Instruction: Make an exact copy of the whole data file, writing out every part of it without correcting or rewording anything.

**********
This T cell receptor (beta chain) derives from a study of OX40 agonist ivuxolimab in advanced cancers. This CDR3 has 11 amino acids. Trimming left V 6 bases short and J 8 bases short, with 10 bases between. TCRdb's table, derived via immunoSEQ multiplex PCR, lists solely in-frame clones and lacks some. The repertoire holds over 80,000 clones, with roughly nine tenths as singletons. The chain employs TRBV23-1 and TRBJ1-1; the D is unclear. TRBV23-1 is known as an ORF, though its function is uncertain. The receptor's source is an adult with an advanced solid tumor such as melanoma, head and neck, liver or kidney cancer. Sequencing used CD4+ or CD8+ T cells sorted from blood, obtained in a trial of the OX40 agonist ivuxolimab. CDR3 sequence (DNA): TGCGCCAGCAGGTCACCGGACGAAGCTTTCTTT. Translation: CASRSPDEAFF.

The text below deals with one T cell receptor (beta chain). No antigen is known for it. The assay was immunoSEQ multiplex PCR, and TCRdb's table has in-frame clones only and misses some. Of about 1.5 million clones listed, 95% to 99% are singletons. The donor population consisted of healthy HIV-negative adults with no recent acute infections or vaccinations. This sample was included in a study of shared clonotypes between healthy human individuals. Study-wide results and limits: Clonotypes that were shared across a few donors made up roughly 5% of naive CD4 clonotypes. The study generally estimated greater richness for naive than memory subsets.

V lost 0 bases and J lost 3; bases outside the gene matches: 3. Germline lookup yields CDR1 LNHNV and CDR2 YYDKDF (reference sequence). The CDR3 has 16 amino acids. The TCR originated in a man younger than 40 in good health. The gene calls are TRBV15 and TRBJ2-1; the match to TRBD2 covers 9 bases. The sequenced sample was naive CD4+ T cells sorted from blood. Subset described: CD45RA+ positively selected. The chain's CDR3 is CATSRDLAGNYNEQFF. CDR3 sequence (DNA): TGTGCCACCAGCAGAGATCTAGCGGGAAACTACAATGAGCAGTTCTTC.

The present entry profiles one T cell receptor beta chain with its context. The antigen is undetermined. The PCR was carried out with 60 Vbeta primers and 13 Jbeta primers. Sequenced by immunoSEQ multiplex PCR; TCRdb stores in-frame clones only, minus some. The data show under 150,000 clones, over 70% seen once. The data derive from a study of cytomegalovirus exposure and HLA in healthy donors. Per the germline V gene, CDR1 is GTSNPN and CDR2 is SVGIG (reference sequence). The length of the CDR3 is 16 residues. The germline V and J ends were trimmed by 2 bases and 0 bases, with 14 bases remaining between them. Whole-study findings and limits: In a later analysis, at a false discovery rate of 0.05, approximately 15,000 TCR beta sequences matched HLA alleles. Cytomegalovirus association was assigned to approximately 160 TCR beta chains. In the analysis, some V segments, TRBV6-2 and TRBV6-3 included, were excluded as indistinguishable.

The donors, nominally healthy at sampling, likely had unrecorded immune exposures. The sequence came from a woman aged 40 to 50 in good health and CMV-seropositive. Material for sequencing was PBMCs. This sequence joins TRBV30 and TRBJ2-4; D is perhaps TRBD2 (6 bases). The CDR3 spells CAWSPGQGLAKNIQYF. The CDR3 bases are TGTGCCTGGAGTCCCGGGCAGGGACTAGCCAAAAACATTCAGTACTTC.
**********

This T cell receptor (beta chain) derives from a study of OX40 agonist ivuxolimab in advanced cancers. This CDR3 has 11 amino acids. Trimming left V 6 bases short and J 8 bases short, with 10 bases between. TCRdb's table, derived via immunoSEQ multiplex PCR, lists solely in-frame clones and lacks some. The repertoire holds over 80,000 clones, with roughly nine tenths as singletons. The chain employs TRBV23-1 and TRBJ1-1; the D is unclear. TRBV23-1 is known as an ORF, though its function is uncertain. The receptor's source is an adult with an advanced solid tumor such as melanoma, head and neck, liver or kidney cancer. Sequencing used CD4+ or CD8+ T cells sorted from blood, obtained in a trial of the OX40 agonist ivuxolimab. CDR3 sequence (DNA): TGCGCCAGCAGGTCACCGGACGAAGCTTTCTTT. Translation: CASRSPDEAFF.

The text below deals with one T cell receptor (beta chain). No antigen is known for it. The assay was immunoSEQ multiplex PCR, and TCRdb's table has in-frame clones only and misses some. Of about 1.5 million clones listed, 95% to 99% are singletons. The donor population consisted of healthy HIV-negative adults with no recent acute infections or vaccinations. This sample was included in a study of shared clonotypes between healthy human individuals. Study-wide results and limits: Clonotypes that were shared across a few donors made up roughly 5% of naive CD4 clonotypes. The study generally estimated greater richness for naive than memory subsets.

V lost 0 bases and J lost 3; bases outside the gene matches: 3. Germline lookup yields CDR1 LNHNV and CDR2 YYDKDF (reference sequence). The CDR3 has 16 amino acids. The TCR originated in a man younger than 40 in good health. The gene calls are TRBV15 and TRBJ2-1; the match to TRBD2 covers 9 bases. The sequenced sample was naive CD4+ T cells sorted from blood. Subset described: CD45RA+ positively selected. The chain's CDR3 is CATSRDLAGNYNEQFF. CDR3 sequence (DNA): TGTGCCACCAGCAGAGATCTAGCGGGAAACTACAATGAGCAGTTCTTC.

The present entry profiles one T cell receptor beta chain with its context. The antigen is undetermined. The PCR was carried out with 60 Vbeta primers and 13 Jbeta primers. Sequenced by immunoSEQ multiplex PCR; TCRdb stores in-frame clones only, minus some. The data show under 150,000 clones, over 70% seen once. The data derive from a study of cytomegalovirus exposure and HLA in healthy donors. Per the germline V gene, CDR1 is GTSNPN and CDR2 is SVGIG (reference sequence). The length of the CDR3 is 16 residues. The germline V and J ends were trimmed by 2 bases and 0 bases, with 14 bases remaining between them. Whole-study findings and limits: In a later analysis, at a false discovery rate of 0.05, approximately 15,000 TCR beta sequences matched HLA alleles. Cytomegalovirus association was assigned to approximately 160 TCR beta chains. In the analysis, some V segments, TRBV6-2 and TRBV6-3 included, were excluded as indistinguishable.

The donors, nominally healthy at sampling, likely had unrecorded immune exposures. The sequence came from a woman aged 40 to 50 in good health and CMV-seropositive. Material for sequencing was PBMCs. This sequence joins TRBV30 and TRBJ2-4; D is perhaps TRBD2 (6 bases). The CDR3 spells CAWSPGQGLAKNIQYF. The CDR3 bases are TGTGCCTGGAGTCCCGGGCAGGGACTAGCCAAAAACATTCAGTACTTC.